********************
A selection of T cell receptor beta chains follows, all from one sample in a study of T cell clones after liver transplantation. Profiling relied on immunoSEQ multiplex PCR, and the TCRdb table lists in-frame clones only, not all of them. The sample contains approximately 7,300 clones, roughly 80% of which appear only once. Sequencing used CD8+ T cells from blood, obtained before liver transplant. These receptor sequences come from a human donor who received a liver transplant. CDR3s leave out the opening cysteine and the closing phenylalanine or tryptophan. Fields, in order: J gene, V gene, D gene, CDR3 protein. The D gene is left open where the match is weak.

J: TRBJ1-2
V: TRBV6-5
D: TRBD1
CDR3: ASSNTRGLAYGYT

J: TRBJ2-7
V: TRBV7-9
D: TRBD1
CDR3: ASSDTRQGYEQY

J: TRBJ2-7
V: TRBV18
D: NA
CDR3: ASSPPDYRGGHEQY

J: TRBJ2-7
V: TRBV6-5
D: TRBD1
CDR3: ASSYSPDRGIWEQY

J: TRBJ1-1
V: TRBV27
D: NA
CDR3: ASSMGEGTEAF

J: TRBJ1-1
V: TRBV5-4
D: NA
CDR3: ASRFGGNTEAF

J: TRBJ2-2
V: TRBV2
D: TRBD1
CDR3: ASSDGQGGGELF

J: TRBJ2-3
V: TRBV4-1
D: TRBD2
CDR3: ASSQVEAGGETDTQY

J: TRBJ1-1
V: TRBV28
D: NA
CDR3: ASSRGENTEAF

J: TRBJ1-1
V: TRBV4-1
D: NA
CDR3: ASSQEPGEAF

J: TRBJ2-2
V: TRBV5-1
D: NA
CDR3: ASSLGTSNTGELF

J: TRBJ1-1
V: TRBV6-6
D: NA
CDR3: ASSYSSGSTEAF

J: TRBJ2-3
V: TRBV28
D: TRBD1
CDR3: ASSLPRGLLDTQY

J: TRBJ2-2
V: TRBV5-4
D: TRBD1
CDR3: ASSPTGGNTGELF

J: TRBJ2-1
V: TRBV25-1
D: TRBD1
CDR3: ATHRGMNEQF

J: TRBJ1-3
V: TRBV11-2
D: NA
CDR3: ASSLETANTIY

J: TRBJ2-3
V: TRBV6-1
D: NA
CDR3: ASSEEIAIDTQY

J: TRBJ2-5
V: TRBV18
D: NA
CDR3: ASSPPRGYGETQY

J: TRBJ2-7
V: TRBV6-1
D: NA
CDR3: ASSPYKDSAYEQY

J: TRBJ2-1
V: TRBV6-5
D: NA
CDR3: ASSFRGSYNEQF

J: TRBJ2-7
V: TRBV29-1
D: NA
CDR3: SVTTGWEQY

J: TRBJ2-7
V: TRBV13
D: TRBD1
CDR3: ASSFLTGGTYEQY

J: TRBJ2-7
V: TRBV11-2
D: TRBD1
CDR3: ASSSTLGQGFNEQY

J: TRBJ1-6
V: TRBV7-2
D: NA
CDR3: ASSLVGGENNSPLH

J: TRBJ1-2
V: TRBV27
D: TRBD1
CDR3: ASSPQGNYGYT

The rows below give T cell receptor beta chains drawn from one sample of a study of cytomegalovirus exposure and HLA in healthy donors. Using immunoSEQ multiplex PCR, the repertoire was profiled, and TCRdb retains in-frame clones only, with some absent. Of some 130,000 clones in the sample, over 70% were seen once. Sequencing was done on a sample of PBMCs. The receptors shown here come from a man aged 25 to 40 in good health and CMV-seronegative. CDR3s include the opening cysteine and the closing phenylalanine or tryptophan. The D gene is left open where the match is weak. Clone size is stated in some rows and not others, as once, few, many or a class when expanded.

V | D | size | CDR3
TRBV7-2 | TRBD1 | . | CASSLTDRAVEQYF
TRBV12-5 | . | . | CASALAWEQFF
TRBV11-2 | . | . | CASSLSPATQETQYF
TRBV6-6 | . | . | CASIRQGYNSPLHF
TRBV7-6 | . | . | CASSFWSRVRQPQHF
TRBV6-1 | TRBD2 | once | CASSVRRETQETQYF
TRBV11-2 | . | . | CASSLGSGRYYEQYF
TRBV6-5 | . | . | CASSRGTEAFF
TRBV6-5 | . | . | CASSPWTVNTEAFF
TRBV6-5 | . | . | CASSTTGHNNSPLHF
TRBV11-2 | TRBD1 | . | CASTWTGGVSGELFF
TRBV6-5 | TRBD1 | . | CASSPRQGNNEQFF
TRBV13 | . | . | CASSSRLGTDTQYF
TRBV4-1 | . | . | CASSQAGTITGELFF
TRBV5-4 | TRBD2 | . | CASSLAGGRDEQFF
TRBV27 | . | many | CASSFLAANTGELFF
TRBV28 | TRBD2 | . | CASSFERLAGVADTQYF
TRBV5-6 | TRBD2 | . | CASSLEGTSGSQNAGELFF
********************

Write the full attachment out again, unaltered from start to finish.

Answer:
A selection of T cell receptor beta chains follows, all from one sample in a study of T cell clones after liver transplantation. Profiling relied on immunoSEQ multiplex PCR, and the TCRdb table lists in-frame clones only, not all of them. The sample contains approximately 7,300 clones, roughly 80% of which appear only once. Sequencing used CD8+ T cells from blood, obtained before liver transplant. These receptor sequences come from a human donor who received a liver transplant. CDR3s leave out the opening cysteine and the closing phenylalanine or tryptophan. Fields, in order: J gene, V gene, D gene, CDR3 protein. The D gene is left open where the match is weak.

J: TRBJ1-2
V: TRBV6-5
D: TRBD1
CDR3: ASSNTRGLAYGYT

J: TRBJ2-7
V: TRBV7-9
D: TRBD1
CDR3: ASSDTRQGYEQY

J: TRBJ2-7
V: TRBV18
D: NA
CDR3: ASSPPDYRGGHEQY

J: TRBJ2-7
V: TRBV6-5
D: TRBD1
CDR3: ASSYSPDRGIWEQY

J: TRBJ1-1
V: TRBV27
D: NA
CDR3: ASSMGEGTEAF

J: TRBJ1-1
V: TRBV5-4
D: NA
CDR3: ASRFGGNTEAF

J: TRBJ2-2
V: TRBV2
D: TRBD1
CDR3: ASSDGQGGGELF

J: TRBJ2-3
V: TRBV4-1
D: TRBD2
CDR3: ASSQVEAGGETDTQY

J: TRBJ1-1
V: TRBV28
D: NA
CDR3: ASSRGENTEAF

J: TRBJ1-1
V: TRBV4-1
D: NA
CDR3: ASSQEPGEAF

J: TRBJ2-2
V: TRBV5-1
D: NA
CDR3: ASSLGTSNTGELF

J: TRBJ1-1
V: TRBV6-6
D: NA
CDR3: ASSYSSGSTEAF

J: TRBJ2-3
V: TRBV28
D: TRBD1
CDR3: ASSLPRGLLDTQY

J: TRBJ2-2
V: TRBV5-4
D: TRBD1
CDR3: ASSPTGGNTGELF

J: TRBJ2-1
V: TRBV25-1
D: TRBD1
CDR3: ATHRGMNEQF

J: TRBJ1-3
V: TRBV11-2
D: NA
CDR3: ASSLETANTIY

J: TRBJ2-3
V: TRBV6-1
D: NA
CDR3: ASSEEIAIDTQY

J: TRBJ2-5
V: TRBV18
D: NA
CDR3: ASSPPRGYGETQY

J: TRBJ2-7
V: TRBV6-1
D: NA
CDR3: ASSPYKDSAYEQY

J: TRBJ2-1
V: TRBV6-5
D: NA
CDR3: ASSFRGSYNEQF

J: TRBJ2-7
V: TRBV29-1
D: NA
CDR3: SVTTGWEQY

J: TRBJ2-7
V: TRBV13
D: TRBD1
CDR3: ASSFLTGGTYEQY

J: TRBJ2-7
V: TRBV11-2
D: TRBD1
CDR3: ASSSTLGQGFNEQY

J: TRBJ1-6
V: TRBV7-2
D: NA
CDR3: ASSLVGGENNSPLH

J: TRBJ1-2
V: TRBV27
D: TRBD1
CDR3: ASSPQGNYGYT

The rows below give T cell receptor beta chains drawn from one sample of a study of cytomegalovirus exposure and HLA in healthy donors. Using immunoSEQ multiplex PCR, the repertoire was profiled, and TCRdb retains in-frame clones only, with some absent. Of some 130,000 clones in the sample, over 70% were seen once. Sequencing was done on a sample of PBMCs. The receptors shown here come from a man aged 25 to 40 in good health and CMV-seronegative. CDR3s include the opening cysteine and the closing phenylalanine or tryptophan. The D gene is left open where the match is weak. Clone size is stated in some rows and not others, as once, few, many or a class when expanded.

V | D | size | CDR3
TRBV7-2 | TRBD1 | . | CASSLTDRAVEQYF
TRBV12-5 | . | . | CASALAWEQFF
TRBV11-2 | . | . | CASSLSPATQETQYF
TRBV6-6 | . | . | CASIRQGYNSPLHF
TRBV7-6 | . | . | CASSFWSRVRQPQHF
TRBV6-1 | TRBD2 | once | CASSVRRETQETQYF
TRBV11-2 | . | . | CASSLGSGRYYEQYF
TRBV6-5 | . | . | CASSRGTEAFF
TRBV6-5 | . | . | CASSPWTVNTEAFF
TRBV6-5 | . | . | CASSTTGHNNSPLHF
TRBV11-2 | TRBD1 | . | CASTWTGGVSGELFF
TRBV6-5 | TRBD1 | . | CASSPRQGNNEQFF
TRBV13 | . | . | CASSSRLGTDTQYF
TRBV4-1 | . | . | CASSQAGTITGELFF
TRBV5-4 | TRBD2 | . | CASSLAGGRDEQFF
TRBV27 | . | many | CASSFLAANTGELFF
TRBV28 | TRBD2 | . | CASSFERLAGVADTQYF
TRBV5-6 | TRBD2 | . | CASSLEGTSGSQNAGELFF